For dessert: These scallops are often served for Christmas. So what better dessert than a bûche, the traditional French Christmas dessert to go with it? And who said you can’t serve this dessert any time of the year? Here is the recipe.
For dessert: A tarte tatin, a French apple pie, to end the meal on a sweet and light note. Here is the recipe.
3. Moules Marinières
The association between mussels and french fries is a Belgian specialty, but it’s very widespread in France and we brought our own twist to the recipe. There are many ways to cook mussels, my favorite is the moules marinières, a recipe from the west of France where you cook the mussels in a white wine broth with shallots and parsley.
For dessert: A Paris-Brest, a cream puff filled with whipped cream. Find a recipehere and here.
6. Soupe à L’oignon
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The queen of all soups. This is how New York Times food critic Amanda Hesser described it: “It is one of the strangest and most delicious soup recipes I’ve encountered. … By the time it is done, the ‘soup’ is like a savory bread pudding and the top has a thick, golden crust that your guests will fight to the death over.”
You don’t need fancy preparations to get an awesome result, especially when it comes to fish. Sole meunière is thus a very straightforward and easily prepared recipe. The final dish is flavorful, crispy, buttery, and lemony, all at once.
A layer of mashed potatoes and a layer of juicy ground beef (or, as I like to call them, two layers of heaven). Hachis Parmentier is often described as a French version of shepherd’s pie. It is French comfort food at its best and it is fairly easy to prepare.
Boudin noir is a blood sausage. If you’re not repelled by the concept, you’re in for a treat. There are several varieties of boudin (in the French Caribbean they produce a delicious spicy blood sausage that’s worth the trip alone). The traditional French boudin noir is excellent on its own or served with baked apples.
Like Audrey Hepburn’s culinary school instructor in Sabrina puts it: “The soufflé it must be gay, gay, gay. Like two butterflies dancing the waltz in the summer breeze.” Doesn’t it make you want to channel your inner French chef?
Piperade is a specialty from the French Basque country. It is a little bit like ratatouille, except not really since you use mostly onions and peppers for the Basque specialty. Bake a few eggs in the dish and you’re in for a treat.
For dessert: A pastis landais, a sweet brioche from the same area as the garbure.Here is a recipe.
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A legendary French chef once said this duck and beans stew was the god of southwestern French food. He was wrong. Cassoulet is the god of ALL FOODS. Nothing — and I mean NOTHING — can match the comfort brought to you by a good cassoulet. It is the most heartwarming and delicious dish there is. Making a good cassoulet takes some time and effort, but it’s all worth it.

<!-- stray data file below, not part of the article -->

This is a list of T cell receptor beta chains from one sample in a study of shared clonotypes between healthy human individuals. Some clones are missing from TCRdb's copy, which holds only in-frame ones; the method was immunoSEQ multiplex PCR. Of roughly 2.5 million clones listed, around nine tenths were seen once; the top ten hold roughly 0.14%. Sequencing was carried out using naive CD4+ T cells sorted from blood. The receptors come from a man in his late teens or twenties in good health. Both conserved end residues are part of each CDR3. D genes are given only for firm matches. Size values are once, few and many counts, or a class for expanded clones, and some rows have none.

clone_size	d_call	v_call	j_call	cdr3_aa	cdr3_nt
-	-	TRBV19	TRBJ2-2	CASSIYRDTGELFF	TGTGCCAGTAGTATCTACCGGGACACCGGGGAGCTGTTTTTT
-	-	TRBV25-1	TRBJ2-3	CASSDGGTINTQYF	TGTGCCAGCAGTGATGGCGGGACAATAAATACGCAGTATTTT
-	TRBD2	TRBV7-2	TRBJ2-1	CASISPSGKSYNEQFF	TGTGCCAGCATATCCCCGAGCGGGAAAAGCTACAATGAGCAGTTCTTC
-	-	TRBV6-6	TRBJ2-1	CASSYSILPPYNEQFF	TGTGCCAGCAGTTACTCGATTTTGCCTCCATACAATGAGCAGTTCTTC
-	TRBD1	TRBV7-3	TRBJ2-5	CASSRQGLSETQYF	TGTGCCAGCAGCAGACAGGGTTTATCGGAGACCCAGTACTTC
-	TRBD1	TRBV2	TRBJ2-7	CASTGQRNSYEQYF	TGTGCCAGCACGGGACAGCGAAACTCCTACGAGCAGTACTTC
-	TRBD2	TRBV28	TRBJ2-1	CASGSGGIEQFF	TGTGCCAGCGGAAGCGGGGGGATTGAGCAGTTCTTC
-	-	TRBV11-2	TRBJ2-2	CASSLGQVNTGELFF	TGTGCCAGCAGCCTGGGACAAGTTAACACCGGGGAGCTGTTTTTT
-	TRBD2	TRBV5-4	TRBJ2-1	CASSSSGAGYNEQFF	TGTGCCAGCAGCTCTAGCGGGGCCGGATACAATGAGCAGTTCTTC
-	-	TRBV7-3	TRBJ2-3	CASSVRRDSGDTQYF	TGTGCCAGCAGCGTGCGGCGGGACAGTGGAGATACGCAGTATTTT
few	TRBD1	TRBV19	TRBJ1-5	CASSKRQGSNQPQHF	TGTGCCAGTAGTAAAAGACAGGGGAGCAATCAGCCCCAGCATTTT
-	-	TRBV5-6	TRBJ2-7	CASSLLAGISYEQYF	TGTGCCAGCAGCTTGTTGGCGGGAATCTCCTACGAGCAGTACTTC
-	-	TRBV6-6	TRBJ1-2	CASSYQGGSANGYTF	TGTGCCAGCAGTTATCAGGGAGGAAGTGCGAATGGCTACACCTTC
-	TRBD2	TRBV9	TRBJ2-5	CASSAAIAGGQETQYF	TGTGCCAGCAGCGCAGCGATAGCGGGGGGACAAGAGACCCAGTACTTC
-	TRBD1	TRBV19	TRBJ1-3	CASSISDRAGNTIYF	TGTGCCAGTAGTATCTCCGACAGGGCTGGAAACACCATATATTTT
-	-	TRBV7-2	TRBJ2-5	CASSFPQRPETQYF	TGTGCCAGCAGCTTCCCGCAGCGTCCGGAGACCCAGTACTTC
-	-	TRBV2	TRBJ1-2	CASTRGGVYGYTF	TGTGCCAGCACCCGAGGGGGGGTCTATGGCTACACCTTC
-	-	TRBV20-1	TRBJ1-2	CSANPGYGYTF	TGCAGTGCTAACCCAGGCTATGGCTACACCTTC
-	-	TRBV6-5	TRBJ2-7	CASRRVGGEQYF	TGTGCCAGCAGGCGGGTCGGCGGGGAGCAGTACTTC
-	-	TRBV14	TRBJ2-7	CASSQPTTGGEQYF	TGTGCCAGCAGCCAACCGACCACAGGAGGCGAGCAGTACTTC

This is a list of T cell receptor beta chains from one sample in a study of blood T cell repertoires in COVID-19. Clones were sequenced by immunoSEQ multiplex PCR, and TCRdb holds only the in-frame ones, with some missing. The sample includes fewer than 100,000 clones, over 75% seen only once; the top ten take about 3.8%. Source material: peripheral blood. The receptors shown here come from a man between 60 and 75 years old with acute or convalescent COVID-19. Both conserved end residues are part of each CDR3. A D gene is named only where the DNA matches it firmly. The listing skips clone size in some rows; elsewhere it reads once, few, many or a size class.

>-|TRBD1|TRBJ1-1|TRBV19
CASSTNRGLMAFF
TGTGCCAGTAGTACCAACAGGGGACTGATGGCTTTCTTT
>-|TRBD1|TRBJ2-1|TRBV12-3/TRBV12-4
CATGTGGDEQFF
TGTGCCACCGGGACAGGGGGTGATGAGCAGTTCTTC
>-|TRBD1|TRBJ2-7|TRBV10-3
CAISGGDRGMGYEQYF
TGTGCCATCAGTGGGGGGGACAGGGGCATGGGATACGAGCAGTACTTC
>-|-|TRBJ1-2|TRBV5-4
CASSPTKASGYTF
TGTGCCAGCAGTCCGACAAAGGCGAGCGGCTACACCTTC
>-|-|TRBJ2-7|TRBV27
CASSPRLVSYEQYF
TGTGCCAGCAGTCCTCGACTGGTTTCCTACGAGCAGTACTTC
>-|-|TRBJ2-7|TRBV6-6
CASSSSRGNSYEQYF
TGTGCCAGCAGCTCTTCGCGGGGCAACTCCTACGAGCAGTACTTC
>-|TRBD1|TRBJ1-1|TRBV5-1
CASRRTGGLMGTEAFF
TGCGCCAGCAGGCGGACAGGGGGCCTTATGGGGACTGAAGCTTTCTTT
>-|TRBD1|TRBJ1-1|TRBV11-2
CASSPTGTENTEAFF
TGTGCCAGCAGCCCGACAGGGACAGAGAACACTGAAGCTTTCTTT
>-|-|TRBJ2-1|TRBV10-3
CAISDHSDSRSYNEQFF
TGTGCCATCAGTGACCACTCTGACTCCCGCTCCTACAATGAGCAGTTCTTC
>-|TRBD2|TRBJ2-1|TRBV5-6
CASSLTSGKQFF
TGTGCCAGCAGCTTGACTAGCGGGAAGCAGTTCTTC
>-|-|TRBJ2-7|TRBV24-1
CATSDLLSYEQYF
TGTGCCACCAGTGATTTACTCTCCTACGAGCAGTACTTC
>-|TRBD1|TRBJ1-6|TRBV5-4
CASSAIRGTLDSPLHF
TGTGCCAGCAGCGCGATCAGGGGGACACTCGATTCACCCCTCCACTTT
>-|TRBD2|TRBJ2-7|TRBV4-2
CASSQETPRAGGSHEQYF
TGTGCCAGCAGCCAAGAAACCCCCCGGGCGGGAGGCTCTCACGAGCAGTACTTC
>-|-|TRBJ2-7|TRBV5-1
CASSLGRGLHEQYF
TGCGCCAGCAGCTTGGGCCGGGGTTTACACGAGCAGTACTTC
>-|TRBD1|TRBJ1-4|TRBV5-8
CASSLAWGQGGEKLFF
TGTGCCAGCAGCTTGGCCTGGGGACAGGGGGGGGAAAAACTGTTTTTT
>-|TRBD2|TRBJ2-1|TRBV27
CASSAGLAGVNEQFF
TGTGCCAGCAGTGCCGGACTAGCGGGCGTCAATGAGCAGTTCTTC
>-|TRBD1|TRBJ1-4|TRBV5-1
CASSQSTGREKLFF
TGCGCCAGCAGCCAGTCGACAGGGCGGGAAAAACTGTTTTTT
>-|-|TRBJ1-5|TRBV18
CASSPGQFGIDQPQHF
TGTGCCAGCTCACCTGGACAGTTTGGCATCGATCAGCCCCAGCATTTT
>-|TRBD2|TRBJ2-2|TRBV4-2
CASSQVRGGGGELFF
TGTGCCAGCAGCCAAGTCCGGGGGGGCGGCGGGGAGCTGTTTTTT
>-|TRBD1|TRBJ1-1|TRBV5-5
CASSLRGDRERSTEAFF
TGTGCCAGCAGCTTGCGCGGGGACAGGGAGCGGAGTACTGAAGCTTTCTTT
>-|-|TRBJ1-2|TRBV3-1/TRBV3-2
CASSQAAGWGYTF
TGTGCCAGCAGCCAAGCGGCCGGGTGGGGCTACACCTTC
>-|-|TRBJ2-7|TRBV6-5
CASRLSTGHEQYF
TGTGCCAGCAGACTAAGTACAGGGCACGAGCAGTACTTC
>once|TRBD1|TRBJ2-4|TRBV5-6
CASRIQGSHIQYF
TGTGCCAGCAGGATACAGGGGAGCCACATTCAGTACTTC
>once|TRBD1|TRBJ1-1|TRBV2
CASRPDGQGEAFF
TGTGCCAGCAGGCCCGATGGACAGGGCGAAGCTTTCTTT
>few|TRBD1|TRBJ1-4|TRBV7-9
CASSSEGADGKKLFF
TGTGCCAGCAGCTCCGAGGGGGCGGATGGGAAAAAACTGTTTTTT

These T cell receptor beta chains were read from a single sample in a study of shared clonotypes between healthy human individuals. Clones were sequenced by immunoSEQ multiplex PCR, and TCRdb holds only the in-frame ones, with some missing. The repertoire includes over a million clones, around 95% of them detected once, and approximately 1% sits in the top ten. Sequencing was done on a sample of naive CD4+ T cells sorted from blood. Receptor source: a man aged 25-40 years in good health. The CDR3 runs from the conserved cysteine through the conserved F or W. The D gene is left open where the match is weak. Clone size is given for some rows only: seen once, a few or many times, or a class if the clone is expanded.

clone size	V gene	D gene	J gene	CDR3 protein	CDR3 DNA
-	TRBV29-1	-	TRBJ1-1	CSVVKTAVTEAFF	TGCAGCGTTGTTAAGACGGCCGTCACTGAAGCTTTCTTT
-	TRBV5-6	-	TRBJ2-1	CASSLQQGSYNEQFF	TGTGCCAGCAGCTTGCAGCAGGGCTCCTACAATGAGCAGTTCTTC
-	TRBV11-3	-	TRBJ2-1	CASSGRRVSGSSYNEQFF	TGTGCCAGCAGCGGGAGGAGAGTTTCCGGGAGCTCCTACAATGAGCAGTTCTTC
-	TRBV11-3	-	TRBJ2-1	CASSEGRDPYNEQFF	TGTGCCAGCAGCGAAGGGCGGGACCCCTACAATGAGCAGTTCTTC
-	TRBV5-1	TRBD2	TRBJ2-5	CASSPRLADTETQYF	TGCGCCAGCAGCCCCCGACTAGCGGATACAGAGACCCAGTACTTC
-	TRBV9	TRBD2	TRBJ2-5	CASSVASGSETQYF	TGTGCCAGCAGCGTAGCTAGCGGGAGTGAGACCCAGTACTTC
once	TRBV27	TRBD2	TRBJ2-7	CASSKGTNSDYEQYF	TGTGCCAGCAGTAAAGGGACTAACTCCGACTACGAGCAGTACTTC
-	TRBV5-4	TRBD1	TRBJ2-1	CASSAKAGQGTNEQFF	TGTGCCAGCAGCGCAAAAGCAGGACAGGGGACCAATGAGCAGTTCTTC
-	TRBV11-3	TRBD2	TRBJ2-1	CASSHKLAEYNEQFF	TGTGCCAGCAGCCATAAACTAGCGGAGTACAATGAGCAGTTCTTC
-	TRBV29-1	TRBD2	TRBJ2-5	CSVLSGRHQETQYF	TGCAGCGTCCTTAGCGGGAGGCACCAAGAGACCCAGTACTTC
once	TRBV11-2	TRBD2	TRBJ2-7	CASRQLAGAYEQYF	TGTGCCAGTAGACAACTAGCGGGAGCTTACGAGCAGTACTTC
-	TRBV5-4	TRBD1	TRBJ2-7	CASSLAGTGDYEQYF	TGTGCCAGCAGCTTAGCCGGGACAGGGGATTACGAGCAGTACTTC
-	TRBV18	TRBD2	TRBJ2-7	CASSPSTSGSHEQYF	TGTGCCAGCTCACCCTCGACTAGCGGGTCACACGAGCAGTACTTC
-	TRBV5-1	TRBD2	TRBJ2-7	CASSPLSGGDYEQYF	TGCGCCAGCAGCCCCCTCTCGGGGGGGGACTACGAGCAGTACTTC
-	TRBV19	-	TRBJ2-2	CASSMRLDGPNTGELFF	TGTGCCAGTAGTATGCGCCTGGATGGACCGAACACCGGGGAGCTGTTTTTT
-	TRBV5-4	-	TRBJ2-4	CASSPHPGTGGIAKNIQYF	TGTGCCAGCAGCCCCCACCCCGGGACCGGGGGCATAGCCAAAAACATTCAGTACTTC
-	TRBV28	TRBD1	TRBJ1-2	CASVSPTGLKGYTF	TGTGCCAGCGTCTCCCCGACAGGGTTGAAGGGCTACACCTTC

You may think the way we make foie gras is cruel. And maybe you’re right. But there is no better way to soothe the guilt than to taste pan-seared foie gras. Foie gras paté is delicious, but pan-seared foie gras is unique and amazing. The hardest part of this recipe is finding a fresh whole foie gras at a local store. Once you have it, the recipe is actually fairly easy and the result mind-blowing.
I don’t know who had the idea to cook a duck in its own fat, but that genius should be canonized. Even the strongest atheist will believe in God after tasting this specialty, especially if it’s served with duck fat-fried potatoes.
This dish is not for everyone and the preparation itself is quite gruesome. You have to bleed a lamprey — aka the ugliest animal EVER —and collect the blood that you then use in the sauce along with red wine. It was already served in some parts of France in the Middle Ages and became widespread in most European courts in the 17th century.
For dessert: Cannelés, a specialty from Bordeaux. Crunchy on the outside, soft on the inside, with a subtle taste of rum and vanilla. Here is the recipe.
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21. Quenelles of Pike with Lobster Sauce
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The first time I tasted quenelles of pike I heard angels sing. This specialty from Lyon is rich — and if you’re watching your cholesterol you should try something else — but it is never heavy. The texture is light and fluffy and the pike flavor very subtle. But it is the lobster sauce that brings the whole thing to an enchanting dimension.
This fish soup was born in Marseille. It used to be a fishermen’s dish, so the fish involved in its preparation is pretty cheap. Tomatoes and saffron give it a beautiful color. The final, and crucial, touch is the “rouille,” a saffron mayonnaise that goes on top.